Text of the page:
Lincoln’s bike share program will roll out with 100 bikes and 17 stations across the downtown area and its university campuses, and will be operated by the same company that runs the Omaha program, under a contract that is making its way to the Lincoln City Council.
The Lincoln program, which could be operating by this fall, will be a little more expensive than originally estimated because the city had to purchase bikes with American steel, under rules of a federal grant.
City planning staff is currently soliciting another $85,000 in private donations to help with the purchase of bicycles.
BCycle, which is owned in part by the Trek Bicycle Corp., was selected to provide the equipment and operate Lincoln's program through a bid process.
Omaha’s bike share program began in June 2011 with five stations and 33 bikes in Aksarben Village.
It expanded to downtown Omaha and Council Bluffs, Iowa, and now has 33 stations and 180 bikes. Last year, people used the bikes for more than 16,000 trips, said Ben Turner, coordinator of Omaha's Heartland BCycle.
Lincoln will be getting the latest in BCycle equipment, including lighter-weight bikes. The newer docking stations allow users to rent bikes using credit or debit cards, or through a smartphone app that allows for a cash option, Turner said.
The smartphone app allows the user to pay cash for the service by going through a local merchant.
Turner rode one of the 2.0 BCycle bikes that Lincoln will be getting when he was in San Antonio recently. “I rode about 18 miles on the 2.0 bicycle. It’s was a pretty smooth, easy ride,” he said.
The new bikes are a little lighter, by 5 to 7 pounds, and have about half the number of bolts as older equipment, which is better from a maintenance perspective, Turner said.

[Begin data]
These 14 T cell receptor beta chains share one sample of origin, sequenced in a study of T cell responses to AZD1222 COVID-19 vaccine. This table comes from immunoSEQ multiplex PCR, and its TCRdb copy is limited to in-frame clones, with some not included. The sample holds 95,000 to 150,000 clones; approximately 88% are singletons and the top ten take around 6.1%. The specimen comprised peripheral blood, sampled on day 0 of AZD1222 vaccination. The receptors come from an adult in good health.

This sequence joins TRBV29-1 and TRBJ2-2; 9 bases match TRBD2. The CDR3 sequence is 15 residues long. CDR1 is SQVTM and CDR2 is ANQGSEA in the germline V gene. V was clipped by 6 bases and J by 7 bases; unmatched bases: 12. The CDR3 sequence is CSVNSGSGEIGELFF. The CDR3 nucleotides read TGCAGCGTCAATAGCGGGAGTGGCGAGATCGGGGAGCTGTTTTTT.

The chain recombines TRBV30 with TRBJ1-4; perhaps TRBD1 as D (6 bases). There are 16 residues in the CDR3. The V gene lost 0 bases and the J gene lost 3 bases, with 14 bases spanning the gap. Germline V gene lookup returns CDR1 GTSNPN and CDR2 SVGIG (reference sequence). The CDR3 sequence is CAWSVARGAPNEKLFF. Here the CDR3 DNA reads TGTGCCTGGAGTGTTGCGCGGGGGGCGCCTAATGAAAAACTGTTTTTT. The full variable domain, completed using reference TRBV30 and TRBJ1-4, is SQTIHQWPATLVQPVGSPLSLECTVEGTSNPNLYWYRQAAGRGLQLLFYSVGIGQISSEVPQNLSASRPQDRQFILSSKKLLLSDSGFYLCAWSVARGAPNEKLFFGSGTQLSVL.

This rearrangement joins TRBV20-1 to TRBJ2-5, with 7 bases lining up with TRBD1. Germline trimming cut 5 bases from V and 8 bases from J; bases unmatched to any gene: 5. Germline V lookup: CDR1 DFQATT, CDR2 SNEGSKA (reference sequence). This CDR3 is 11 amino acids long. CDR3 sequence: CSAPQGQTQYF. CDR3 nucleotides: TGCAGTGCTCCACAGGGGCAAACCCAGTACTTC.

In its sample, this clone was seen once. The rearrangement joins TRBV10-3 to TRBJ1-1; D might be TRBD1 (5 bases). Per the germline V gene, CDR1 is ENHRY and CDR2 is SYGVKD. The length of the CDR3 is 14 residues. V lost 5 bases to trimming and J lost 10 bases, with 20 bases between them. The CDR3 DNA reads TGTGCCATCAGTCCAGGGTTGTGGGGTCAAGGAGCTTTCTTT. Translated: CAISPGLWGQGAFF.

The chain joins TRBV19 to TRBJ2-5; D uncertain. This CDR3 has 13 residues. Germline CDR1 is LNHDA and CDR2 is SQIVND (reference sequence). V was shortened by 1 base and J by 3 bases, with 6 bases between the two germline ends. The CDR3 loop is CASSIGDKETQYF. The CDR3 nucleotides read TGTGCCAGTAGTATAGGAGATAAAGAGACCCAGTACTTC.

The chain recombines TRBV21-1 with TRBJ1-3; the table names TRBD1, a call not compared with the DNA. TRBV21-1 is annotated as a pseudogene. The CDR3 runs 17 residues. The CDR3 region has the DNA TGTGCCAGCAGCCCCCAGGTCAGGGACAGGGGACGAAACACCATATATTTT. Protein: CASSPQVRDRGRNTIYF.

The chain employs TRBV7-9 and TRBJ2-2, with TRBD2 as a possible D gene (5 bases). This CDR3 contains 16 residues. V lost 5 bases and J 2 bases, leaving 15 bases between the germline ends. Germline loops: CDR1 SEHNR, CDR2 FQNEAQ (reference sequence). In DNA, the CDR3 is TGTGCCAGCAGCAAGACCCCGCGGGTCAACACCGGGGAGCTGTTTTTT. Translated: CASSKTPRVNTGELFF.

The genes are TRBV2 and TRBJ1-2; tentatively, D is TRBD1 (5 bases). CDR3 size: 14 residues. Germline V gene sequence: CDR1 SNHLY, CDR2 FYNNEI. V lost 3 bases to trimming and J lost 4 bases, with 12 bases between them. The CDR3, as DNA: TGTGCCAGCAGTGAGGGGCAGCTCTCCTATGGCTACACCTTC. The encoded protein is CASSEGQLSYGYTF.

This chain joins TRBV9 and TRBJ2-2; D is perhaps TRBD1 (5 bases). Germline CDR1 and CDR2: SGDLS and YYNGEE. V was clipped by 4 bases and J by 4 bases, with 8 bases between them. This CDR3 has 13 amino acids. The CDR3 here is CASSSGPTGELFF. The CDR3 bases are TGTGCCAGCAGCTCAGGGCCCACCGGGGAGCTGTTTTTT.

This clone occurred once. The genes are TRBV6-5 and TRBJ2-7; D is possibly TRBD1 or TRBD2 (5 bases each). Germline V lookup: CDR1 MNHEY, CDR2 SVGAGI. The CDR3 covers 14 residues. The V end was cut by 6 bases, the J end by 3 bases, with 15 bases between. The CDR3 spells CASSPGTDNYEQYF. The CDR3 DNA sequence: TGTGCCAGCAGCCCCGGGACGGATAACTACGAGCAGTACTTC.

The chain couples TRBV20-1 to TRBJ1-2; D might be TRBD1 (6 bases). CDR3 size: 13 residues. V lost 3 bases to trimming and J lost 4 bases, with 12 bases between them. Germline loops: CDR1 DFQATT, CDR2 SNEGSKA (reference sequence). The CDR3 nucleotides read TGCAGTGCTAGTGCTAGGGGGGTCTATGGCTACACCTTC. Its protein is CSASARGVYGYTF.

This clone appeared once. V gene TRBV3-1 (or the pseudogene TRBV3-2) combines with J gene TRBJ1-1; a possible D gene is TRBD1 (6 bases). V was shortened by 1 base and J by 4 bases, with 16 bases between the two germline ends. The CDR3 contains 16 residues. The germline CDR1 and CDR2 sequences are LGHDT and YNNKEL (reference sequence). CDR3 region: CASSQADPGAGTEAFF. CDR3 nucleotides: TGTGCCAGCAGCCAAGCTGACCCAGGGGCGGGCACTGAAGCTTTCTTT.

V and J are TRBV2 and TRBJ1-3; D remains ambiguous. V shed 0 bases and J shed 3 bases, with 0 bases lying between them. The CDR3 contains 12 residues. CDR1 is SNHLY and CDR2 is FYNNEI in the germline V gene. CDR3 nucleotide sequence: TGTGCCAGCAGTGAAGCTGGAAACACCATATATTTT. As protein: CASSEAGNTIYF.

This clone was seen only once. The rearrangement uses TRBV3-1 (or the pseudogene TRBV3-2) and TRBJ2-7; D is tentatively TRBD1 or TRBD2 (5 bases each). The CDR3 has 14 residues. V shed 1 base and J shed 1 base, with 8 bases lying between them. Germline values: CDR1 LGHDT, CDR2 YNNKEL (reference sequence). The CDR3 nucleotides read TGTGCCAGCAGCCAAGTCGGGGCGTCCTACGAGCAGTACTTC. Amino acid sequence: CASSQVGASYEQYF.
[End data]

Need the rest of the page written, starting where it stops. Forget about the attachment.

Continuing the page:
The bikes are still big and sturdy, in the 40- to 50-pound range, said Kellee Van Bruggen, transportation planner for the Lincoln-Lancaster County Planning Department.
BCycle bikes typically have three speeds and a seat that is easy to adjust. They are supposed to accommodate riders from 4-foot-8 to 6-foot-4, she said.
The Lincoln program will be separate from Omaha’s Heartland BCycle system, with its own coordinator. But people with a Lincoln bike share membership will be able to use that at any BCycle location, which includes Omaha, Kansas City, Denver and Des Moines, Turner said.
The Lincoln bike share program began with $750,000, with 80 percent coming from federal mitigation and air quality grant funds and 20 percent from local donations.
The program has raised another $200,000 in donations to cover operations for most of the next two years and part of year three, said Van Bruggen.
The program is now seeking another $85,000 to cover the additional cost of bicycles after the city's planning department found out the grant requires bikes using American-made steel.
Originally, the department believed the bikes, which are predominantly aluminum, were not covered under the Buy America rules. But the federal interpretation changed over the course of the grant, according to Van Bruggen.
The change had nothing to do with the election of the current president, she said.
The 17 station locations for the Lincoln bike share program had to meet several criteria. They could not be located on a federal highway, which eliminated O Street and Ninth and 10th streets. They had to be in the public right of way, with enough sidewalk space remaining for ADA accessibility issues. The locations had to have adequate sun, since the stations are solar-powered.
The city and BCycle are currently negotiating the contract details, and the contract is expected to go to the council in the next few weeks.
Decisions on other details, including bike color, will be made after the contract is approved, said Van Bruggen.